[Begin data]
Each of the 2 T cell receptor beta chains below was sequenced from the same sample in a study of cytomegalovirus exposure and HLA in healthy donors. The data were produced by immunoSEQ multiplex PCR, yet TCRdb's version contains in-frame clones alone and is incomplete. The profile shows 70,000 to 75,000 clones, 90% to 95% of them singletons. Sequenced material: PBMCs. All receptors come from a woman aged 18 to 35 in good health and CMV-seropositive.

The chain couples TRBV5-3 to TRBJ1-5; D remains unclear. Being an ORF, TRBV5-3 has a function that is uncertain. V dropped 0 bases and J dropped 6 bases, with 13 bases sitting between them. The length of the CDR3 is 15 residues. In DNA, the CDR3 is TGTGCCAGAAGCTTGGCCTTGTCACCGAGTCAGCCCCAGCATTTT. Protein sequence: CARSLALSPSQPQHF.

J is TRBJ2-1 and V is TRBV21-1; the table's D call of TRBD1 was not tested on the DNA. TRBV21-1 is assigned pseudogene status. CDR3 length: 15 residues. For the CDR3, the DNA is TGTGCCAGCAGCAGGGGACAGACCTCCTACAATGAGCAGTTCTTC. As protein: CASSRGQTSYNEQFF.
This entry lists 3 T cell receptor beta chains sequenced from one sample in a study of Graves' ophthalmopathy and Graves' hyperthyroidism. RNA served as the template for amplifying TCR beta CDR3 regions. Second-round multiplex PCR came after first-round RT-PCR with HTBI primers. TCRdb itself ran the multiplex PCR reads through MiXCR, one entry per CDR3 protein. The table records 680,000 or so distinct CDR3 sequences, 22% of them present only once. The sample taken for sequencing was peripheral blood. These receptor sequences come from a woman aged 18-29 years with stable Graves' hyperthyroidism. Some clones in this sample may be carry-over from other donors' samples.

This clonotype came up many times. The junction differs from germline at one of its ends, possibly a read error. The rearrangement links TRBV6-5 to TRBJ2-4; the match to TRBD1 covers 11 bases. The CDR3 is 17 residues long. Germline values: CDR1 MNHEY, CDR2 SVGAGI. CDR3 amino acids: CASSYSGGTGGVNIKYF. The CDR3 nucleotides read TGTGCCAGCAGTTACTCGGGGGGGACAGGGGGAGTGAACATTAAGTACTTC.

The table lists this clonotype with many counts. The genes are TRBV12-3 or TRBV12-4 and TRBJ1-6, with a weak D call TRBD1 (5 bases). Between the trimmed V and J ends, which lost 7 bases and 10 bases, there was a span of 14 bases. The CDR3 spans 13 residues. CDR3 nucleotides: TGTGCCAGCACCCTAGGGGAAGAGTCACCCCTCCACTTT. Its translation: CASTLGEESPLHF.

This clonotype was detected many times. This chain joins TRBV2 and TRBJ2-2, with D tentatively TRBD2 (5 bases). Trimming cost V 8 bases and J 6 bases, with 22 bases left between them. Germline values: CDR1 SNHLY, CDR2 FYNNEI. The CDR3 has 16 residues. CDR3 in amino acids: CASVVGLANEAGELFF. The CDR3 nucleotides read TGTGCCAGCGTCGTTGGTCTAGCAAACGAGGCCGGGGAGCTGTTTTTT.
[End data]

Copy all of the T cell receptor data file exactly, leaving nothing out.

Each of the 2 T cell receptor beta chains below was sequenced from the same sample in a study of cytomegalovirus exposure and HLA in healthy donors. The data were produced by immunoSEQ multiplex PCR, yet TCRdb's version contains in-frame clones alone and is incomplete. The profile shows 70,000 to 75,000 clones, 90% to 95% of them singletons. Sequenced material: PBMCs. All receptors come from a woman aged 18 to 35 in good health and CMV-seropositive.

The chain couples TRBV5-3 to TRBJ1-5; D remains unclear. Being an ORF, TRBV5-3 has a function that is uncertain. V dropped 0 bases and J dropped 6 bases, with 13 bases sitting between them. The length of the CDR3 is 15 residues. In DNA, the CDR3 is TGTGCCAGAAGCTTGGCCTTGTCACCGAGTCAGCCCCAGCATTTT. Protein sequence: CARSLALSPSQPQHF.

J is TRBJ2-1 and V is TRBV21-1; the table's D call of TRBD1 was not tested on the DNA. TRBV21-1 is assigned pseudogene status. CDR3 length: 15 residues. For the CDR3, the DNA is TGTGCCAGCAGCAGGGGACAGACCTCCTACAATGAGCAGTTCTTC. As protein: CASSRGQTSYNEQFF.
This entry lists 3 T cell receptor beta chains sequenced from one sample in a study of Graves' ophthalmopathy and Graves' hyperthyroidism. RNA served as the template for amplifying TCR beta CDR3 regions. Second-round multiplex PCR came after first-round RT-PCR with HTBI primers. TCRdb itself ran the multiplex PCR reads through MiXCR, one entry per CDR3 protein. The table records 680,000 or so distinct CDR3 sequences, 22% of them present only once. The sample taken for sequencing was peripheral blood. These receptor sequences come from a woman aged 18-29 years with stable Graves' hyperthyroidism. Some clones in this sample may be carry-over from other donors' samples.

This clonotype came up many times. The junction differs from germline at one of its ends, possibly a read error. The rearrangement links TRBV6-5 to TRBJ2-4; the match to TRBD1 covers 11 bases. The CDR3 is 17 residues long. Germline values: CDR1 MNHEY, CDR2 SVGAGI. CDR3 amino acids: CASSYSGGTGGVNIKYF. The CDR3 nucleotides read TGTGCCAGCAGTTACTCGGGGGGGACAGGGGGAGTGAACATTAAGTACTTC.

The table lists this clonotype with many counts. The genes are TRBV12-3 or TRBV12-4 and TRBJ1-6, with a weak D call TRBD1 (5 bases). Between the trimmed V and J ends, which lost 7 bases and 10 bases, there was a span of 14 bases. The CDR3 spans 13 residues. CDR3 nucleotides: TGTGCCAGCACCCTAGGGGAAGAGTCACCCCTCCACTTT. Its translation: CASTLGEESPLHF.

This clonotype was detected many times. This chain joins TRBV2 and TRBJ2-2, with D tentatively TRBD2 (5 bases). Trimming cost V 8 bases and J 6 bases, with 22 bases left between them. Germline values: CDR1 SNHLY, CDR2 FYNNEI. The CDR3 has 16 residues. CDR3 in amino acids: CASVVGLANEAGELFF. The CDR3 nucleotides read TGTGCCAGCGTCGTTGGTCTAGCAAACGAGGCCGGGGAGCTGTTTTTT.